Perfect Pool & Gardens

A Pool with a Sustainable Design – with Healthy, Warm Water

When the pool was first filled in mid-February 2020, some guests had swum elsewhere and found the water cold, so they were surprised it was such a comfortable temperature but we knew why. It was part of the energy (and water) saving design.

The sun heats it very effectively because:

  • the tiles are dark coloured (can raise the temperature 4 to 5 degrees centigrade)
  • there is no shade over the pool
  • we have a solar cover 
  • Taroudant is the warmest town in Morocco in the winter, which the local tortoises recognise. They do not hibernate here, although the same species hibernates in other parts of Morocco!
View of snow on the High Atlas from our terrace

The heat is held relatively effectively because:

  • it has a large surface area in contact with the walls and floor, so heat is held in the structure which has huge thermal mass.
  • the heat retained from last summer will be much greater in winter 2020-21 because it has had time to dry more (latent heat of evaporation would have taken away heat out in late 2019 before we filled it in February 2020)
  • the surface area is relatively small (the pool is 3 metres wide by 19 metres long)
  • the insulated cover is only taken off when the pool is in use (it both heats the water and keeps the heat in). The cover also prevents evaporation and debris getting in the pool

We choose tiles for the pool and terrace on account of their sustainability criteria too:

  • the small non-slip tiles on the bottom of the pool are made of 99% recycled glass
  • the encaustic tiles used on the terrace were made by hand in a workshop in Taroudant’s medina.
A Paradise Garden

We have created a “Paradise Garden” of the type described in the Koran.  Such a garden will have shade, be peaceful and be a feast for the senses:

See the beauty of the colours, the shapes and textures.
Smell the lovely fragrance such as roses, citrus blossom, jasmine, herbs… (and lovely cooking smells from the kitchen!).
Feel the textures of the plants and the other elements of the garden (the pots, the tiles etc).
Hear the birds and the trickle of water in the fountains or as it flows into our grey water tank.
Taste the sun ripened fruits, herbs and vegetables: dates, pomegranates, loquats, apricots, grapes & more.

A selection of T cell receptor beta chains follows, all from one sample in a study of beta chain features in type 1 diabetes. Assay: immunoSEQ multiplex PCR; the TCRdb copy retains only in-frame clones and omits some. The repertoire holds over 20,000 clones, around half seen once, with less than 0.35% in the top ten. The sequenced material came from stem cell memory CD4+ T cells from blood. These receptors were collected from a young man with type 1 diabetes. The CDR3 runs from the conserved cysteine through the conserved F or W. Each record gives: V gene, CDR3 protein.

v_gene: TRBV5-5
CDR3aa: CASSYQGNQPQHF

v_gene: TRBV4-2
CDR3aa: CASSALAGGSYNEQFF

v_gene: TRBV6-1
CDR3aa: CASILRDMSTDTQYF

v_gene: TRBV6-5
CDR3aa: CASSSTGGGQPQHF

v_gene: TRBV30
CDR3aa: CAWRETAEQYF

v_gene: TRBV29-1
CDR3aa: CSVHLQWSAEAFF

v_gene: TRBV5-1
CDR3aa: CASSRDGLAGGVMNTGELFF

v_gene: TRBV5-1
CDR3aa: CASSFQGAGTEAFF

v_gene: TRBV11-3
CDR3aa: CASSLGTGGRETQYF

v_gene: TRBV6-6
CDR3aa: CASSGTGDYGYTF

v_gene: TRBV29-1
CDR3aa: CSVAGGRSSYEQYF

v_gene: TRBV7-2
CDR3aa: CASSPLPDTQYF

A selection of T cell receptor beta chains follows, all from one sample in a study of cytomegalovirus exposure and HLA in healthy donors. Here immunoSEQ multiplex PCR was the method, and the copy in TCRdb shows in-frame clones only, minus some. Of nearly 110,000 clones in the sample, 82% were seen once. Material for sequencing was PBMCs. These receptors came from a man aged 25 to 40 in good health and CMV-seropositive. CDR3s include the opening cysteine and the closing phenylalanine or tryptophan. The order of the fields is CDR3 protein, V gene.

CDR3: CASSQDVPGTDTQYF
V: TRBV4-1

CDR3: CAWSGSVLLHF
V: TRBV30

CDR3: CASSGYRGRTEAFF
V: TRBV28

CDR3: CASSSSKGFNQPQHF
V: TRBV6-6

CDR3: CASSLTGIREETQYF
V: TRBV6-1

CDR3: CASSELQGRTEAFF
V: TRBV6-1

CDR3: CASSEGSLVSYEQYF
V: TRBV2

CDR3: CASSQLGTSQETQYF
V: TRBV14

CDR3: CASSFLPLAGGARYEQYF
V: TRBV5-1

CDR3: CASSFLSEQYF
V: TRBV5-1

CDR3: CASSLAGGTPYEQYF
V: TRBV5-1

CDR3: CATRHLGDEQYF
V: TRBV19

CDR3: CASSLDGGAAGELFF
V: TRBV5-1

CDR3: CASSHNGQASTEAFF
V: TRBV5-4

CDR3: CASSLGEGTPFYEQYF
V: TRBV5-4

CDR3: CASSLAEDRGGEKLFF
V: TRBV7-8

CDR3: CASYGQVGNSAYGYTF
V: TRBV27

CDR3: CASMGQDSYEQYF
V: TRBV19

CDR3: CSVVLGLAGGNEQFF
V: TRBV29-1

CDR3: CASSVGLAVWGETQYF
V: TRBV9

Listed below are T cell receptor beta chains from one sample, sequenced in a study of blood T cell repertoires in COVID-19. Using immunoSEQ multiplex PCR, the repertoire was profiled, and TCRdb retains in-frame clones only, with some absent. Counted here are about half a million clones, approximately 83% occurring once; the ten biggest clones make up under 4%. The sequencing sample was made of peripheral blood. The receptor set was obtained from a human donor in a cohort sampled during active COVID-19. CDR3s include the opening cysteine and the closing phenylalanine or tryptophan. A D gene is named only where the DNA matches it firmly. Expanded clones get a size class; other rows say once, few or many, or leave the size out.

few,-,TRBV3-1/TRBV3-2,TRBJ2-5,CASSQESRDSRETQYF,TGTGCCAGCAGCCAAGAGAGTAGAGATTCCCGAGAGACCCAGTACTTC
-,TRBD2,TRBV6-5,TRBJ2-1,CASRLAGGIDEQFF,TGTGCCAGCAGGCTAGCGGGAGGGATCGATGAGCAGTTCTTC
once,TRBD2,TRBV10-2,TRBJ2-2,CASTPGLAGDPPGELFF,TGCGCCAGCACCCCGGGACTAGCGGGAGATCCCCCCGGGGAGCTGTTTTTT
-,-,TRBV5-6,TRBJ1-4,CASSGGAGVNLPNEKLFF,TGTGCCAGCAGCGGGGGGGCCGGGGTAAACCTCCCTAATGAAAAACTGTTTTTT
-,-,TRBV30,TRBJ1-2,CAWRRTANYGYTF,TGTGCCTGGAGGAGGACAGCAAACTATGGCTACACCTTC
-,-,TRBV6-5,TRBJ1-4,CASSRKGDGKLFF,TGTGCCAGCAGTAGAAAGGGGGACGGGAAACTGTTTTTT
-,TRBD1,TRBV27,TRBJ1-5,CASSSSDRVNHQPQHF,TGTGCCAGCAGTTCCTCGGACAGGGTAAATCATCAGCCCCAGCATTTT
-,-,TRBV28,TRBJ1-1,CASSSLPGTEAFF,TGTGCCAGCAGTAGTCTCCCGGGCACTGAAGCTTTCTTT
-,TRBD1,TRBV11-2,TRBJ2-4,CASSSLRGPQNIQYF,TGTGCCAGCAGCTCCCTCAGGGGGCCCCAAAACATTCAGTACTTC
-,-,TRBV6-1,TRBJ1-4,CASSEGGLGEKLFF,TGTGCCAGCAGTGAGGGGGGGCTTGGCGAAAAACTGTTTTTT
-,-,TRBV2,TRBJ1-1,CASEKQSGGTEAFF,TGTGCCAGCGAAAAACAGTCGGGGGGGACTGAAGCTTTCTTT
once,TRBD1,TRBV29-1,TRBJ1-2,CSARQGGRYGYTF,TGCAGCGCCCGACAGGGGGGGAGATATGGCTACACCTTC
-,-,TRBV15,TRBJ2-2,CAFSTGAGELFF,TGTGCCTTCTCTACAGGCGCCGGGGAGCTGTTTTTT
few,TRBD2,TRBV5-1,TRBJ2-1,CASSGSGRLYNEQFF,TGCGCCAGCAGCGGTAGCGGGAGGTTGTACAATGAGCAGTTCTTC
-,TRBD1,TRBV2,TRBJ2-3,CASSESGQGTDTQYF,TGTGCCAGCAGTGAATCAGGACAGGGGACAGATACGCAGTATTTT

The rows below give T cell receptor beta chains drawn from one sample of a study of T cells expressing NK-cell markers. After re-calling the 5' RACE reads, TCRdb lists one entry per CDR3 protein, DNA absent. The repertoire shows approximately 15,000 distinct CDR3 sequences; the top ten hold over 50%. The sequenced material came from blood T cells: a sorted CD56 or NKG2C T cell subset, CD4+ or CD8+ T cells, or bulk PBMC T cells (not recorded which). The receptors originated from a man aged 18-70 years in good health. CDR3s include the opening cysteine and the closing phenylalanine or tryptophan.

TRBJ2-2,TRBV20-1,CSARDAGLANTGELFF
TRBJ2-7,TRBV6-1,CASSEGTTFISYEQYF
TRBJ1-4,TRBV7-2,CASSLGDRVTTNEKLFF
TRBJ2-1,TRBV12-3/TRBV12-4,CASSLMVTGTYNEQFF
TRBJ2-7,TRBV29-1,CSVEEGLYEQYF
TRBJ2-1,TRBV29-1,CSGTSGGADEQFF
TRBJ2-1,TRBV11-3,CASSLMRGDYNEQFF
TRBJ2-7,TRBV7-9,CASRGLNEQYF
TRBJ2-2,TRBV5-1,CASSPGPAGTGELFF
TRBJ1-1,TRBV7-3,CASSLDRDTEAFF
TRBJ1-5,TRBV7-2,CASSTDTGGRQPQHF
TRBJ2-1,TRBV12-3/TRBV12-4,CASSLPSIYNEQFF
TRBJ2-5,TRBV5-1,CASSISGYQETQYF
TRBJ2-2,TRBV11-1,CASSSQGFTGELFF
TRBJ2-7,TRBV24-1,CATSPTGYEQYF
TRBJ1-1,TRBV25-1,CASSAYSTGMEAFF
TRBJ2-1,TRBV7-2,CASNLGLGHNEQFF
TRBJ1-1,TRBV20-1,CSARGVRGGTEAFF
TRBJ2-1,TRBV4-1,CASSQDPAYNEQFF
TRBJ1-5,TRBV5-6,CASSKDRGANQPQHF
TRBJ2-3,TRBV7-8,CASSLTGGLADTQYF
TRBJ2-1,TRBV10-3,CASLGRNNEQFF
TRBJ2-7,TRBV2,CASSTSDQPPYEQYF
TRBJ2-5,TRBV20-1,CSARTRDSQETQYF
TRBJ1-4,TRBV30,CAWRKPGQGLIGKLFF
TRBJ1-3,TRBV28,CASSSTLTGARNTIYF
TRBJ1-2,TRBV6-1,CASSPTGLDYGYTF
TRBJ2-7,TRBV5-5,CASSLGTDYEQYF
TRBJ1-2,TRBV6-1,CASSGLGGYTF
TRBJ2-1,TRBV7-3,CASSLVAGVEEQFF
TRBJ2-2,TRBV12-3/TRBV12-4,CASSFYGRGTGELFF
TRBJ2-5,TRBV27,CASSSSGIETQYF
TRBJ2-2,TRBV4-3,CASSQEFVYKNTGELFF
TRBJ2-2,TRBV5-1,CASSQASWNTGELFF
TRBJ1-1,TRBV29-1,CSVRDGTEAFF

The mild climate in our area, the pool and the shaded areas make it pleasant to spend time in our garden all year round.

Each bedroom has a terrace and 6 metre deep garden.
Colourful periwinkles by room Fig.
A Wise Choice of Plants

Our garden is split into zones linked to watering regimes, soil thickness, position in relation to buildings and more.

The main criteria for choice of plants are to feed people or wildlife, for their scent, their drought resistance and many will be endemic, though we will compromise if they are not invasive for other qualities such as being quick growing.

Luckily many plants thrive in Taroudant because it has the warmest winter of any town in Morocco. For example here are bigger specimens of jacaranda than  you will see anywhere else in the world.

The warmth radiated by the earth walls at night will not only benefit the plants but also our guests!

4 main drought-tolerant trees feature in the Koran and so are symbolically important: olive, date palm, pomegranate & fig (the last 2 having the advantage of being deciduous, so can be used near south facing windows & doors to give shade in summer)

The Issue of Water

Thanks to our gravel filtration system all the grey water from the ecolodge and rainfall is diverted into a 9 cubic metre grey water storage tank so that we can use it when required.

We have used ground cover plants to reduce evaporation, and we use drip irrigation and water when the sun is low or down to reduce evaporation.

Carbon Sinks and more…

Trees and shrubs form the backbone of our plantings because: they act as important carbon sinks; being deep rooting they obtain nutrients and water from a wide area; they provide much wanted shade and a microclimate that allows many other plants to thrive beneath the canopy; compared with annual crops they give a more reliable yield one mature with relatively little maintenance and they are not so susceptible to the vagaries of weather. 

Most of the remaining plants mainly serve as ground cover to reduce evaporative loss and keep the ground cool or are herbs with benefits to humans or wildlife. We have included a diverse range of species for resilience. Plants have been chosen to meet two of more of the following criteria:

  • Provide pollen and nectar for bees throughout the foraging season. Complementary plants will be chosen to “fill the gaps” in the flowering as well as supplementary plants to compensate for fluctuations in main nectar flow.
  • Require bees for pollination.
  • Give higher yields when pollinated by bees.
  • Provide a windbreak.
  • Thrive in local conditions.
  • Benefit the health of the bees (thyme is a good example).
  • Existence a local market for the product.
  • Beneficial to the environment: for example nitrogen fixing to benefit soil fertility (the carob is a good example).
  • Drought tolerant with low water needs once established.

An excellent example of a plant that meets most of these criteria are the endemic cactoid euphorbias which provide a very potent honey well-known as a cure for sore throats.

Interested in knowing more about this subject? 

We offer guided tours of the building and gardens which allow you to learn about the pleasure and permaculture principles of our gardens: the plants; their value; the grey water system; the pool’s environmentally friendly disinfection system etc. 

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